You don't have to listen to authentic Thai for very long to realize that comparatively few words are pronounced with the dictionary tone.

All the learning material out there seems to be focused on helping people produce individual words with the supposedly correct tone - but this is only half the picture as I now see things. You also need to understand how the tone system works at sentence level. So far, I have not found anything on this.

What I've noticed myself is that while many syllables are not given their dictionary tone, this doesn't mean that they default to mid/neutral tone, or that their tone is arbitrary. The overall system seems to be that some words have greater weight within the sentence, that those words are given their dictionary tone, and that the tones of the intervening words - I've been calling them interstitial tones for now - are mainly a matter of setting up or recovering from the tonal gestures required by the heavier words.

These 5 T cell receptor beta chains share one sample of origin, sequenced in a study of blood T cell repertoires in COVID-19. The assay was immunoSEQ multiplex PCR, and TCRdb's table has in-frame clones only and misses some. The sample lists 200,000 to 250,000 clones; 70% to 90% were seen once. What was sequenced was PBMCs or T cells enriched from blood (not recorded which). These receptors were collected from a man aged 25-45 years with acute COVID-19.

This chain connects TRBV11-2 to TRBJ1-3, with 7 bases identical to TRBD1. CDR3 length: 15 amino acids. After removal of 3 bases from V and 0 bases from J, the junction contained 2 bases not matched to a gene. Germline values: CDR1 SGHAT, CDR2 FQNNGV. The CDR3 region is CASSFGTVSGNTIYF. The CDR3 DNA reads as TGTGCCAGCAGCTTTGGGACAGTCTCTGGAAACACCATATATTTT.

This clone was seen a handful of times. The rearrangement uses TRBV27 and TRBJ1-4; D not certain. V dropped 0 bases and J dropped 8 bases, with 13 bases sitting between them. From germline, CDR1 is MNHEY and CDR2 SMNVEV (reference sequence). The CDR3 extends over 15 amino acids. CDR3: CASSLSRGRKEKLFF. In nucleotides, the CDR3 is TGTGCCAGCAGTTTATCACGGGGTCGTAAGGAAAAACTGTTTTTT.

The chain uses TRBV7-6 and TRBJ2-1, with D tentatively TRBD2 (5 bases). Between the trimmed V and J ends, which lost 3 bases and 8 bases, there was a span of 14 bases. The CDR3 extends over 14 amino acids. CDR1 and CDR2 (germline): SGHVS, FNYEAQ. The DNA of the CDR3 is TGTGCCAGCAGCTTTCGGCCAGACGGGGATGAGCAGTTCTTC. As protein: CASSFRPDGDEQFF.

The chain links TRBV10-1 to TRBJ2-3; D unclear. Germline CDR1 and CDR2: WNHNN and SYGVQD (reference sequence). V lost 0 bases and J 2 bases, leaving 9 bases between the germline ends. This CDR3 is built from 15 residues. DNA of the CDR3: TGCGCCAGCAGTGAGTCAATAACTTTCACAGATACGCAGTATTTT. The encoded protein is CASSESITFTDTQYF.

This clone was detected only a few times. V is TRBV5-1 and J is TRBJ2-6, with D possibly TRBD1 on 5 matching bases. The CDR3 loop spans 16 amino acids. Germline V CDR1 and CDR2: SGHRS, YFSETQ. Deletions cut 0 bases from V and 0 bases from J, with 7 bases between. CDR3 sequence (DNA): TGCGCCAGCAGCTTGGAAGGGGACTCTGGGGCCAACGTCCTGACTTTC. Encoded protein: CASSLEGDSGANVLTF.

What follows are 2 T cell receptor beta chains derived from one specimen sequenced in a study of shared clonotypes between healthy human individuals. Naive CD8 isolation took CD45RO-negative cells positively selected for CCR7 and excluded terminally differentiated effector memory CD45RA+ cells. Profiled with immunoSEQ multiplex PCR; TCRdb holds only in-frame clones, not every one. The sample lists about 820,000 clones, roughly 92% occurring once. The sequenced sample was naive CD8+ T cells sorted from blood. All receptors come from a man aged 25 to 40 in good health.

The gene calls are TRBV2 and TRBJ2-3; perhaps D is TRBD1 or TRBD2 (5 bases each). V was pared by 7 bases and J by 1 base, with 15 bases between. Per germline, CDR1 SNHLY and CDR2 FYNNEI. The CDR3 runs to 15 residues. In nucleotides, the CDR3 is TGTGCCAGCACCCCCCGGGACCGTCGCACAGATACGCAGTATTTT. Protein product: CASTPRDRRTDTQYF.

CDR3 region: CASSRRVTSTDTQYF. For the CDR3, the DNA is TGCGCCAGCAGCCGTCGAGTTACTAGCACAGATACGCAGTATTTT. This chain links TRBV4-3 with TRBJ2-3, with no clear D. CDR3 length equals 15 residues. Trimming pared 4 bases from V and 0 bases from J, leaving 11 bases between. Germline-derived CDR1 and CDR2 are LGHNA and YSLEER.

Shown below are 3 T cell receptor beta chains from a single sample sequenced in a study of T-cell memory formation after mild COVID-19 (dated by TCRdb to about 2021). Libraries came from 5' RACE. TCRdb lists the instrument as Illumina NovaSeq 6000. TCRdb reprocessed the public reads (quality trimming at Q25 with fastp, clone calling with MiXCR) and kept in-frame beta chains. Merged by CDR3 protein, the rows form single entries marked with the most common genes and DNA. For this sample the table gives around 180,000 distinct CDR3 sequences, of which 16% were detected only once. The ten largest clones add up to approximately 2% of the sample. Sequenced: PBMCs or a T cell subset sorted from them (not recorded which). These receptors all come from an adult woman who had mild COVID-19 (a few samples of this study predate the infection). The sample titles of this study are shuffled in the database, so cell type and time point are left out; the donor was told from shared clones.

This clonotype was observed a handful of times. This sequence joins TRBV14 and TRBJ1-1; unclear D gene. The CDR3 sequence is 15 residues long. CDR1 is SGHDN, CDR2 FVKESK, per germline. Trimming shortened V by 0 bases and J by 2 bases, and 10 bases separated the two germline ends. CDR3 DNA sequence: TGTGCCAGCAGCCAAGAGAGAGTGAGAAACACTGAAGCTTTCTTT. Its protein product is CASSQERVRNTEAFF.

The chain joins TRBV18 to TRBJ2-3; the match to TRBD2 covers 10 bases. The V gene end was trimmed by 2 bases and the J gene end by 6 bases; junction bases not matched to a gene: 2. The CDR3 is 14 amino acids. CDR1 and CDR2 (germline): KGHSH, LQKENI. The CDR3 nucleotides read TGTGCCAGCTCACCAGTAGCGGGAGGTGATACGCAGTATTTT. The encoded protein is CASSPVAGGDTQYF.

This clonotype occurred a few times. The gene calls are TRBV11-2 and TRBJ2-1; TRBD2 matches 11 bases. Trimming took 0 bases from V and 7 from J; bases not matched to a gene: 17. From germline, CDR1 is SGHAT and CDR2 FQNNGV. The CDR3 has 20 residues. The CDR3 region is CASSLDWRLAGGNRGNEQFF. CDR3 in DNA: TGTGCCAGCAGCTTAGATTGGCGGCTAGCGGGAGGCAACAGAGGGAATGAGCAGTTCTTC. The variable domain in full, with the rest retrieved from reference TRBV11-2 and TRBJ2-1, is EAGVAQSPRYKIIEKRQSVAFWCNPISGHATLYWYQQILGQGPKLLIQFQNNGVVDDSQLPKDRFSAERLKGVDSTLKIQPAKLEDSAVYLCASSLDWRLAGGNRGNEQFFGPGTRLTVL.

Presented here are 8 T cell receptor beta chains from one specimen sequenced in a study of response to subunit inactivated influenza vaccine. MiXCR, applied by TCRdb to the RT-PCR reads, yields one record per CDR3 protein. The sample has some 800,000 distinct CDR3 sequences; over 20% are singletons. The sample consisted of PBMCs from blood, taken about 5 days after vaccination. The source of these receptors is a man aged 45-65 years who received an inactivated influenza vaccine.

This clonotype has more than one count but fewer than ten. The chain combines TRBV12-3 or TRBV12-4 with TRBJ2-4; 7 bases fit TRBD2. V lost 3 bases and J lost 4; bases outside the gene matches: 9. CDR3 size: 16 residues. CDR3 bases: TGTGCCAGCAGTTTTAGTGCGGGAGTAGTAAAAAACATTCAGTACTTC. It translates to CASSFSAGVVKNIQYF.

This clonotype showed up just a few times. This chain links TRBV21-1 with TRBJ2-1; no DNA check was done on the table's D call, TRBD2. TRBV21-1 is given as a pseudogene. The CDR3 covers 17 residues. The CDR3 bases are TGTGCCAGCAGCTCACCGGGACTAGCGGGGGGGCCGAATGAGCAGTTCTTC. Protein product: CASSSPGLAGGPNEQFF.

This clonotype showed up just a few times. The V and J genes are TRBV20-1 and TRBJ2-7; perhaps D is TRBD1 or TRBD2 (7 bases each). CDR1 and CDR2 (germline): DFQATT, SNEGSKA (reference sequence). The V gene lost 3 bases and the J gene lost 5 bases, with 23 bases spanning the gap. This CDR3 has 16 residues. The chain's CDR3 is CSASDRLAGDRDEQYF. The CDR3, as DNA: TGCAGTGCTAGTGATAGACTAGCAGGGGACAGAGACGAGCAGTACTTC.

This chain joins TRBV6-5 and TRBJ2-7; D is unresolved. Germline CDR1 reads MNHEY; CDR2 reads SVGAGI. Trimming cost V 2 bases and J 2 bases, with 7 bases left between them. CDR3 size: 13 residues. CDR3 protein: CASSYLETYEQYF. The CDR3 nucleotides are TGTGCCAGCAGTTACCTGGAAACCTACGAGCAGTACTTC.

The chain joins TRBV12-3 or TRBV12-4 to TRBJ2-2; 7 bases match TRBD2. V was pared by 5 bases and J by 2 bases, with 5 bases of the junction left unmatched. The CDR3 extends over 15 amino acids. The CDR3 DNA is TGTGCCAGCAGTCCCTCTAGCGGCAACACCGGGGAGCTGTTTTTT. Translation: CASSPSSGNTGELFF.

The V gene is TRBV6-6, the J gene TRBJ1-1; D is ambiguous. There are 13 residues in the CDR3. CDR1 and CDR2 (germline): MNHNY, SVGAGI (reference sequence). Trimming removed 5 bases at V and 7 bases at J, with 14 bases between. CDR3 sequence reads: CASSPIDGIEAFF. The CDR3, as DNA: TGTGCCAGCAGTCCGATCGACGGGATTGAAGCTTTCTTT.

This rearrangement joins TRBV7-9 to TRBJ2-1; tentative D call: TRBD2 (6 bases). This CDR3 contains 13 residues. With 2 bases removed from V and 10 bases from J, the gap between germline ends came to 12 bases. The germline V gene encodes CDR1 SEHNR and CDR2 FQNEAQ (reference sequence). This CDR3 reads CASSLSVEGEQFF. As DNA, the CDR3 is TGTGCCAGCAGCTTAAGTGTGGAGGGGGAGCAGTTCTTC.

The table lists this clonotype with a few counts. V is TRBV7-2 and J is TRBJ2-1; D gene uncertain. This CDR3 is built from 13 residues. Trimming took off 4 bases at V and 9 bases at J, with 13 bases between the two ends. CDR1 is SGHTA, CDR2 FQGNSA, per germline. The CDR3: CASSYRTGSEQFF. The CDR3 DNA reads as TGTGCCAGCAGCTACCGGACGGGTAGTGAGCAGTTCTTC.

Obviously, if that's right, it's important to know which are the heavier words.

I am sure this subject must have been investigated before and was wondering:

Whether there is something better than 'interstitial tones' that I could use as search term;

How much of a parallel there is between a word being given its dictionary tone in Thai and a word being stressed in English.

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up vote 1 down vote accepted

Tone sandhi is the term you are looking for.

According to Wikipedia,

Tone sandhi is a phonological change occurring in tonal languages, in which the tones assigned to individual words or morphemes change based on the pronunciation of adjacent words or morphemes.

See also this question and my answer for it (pay attention to the links within):

  • I ought to mention that the second paper linked to by user6726 denies that Thai exhibits tone sandhi. Still, it does seem to be what I was describing in my original post. – Minty Nov 9 at 14:38

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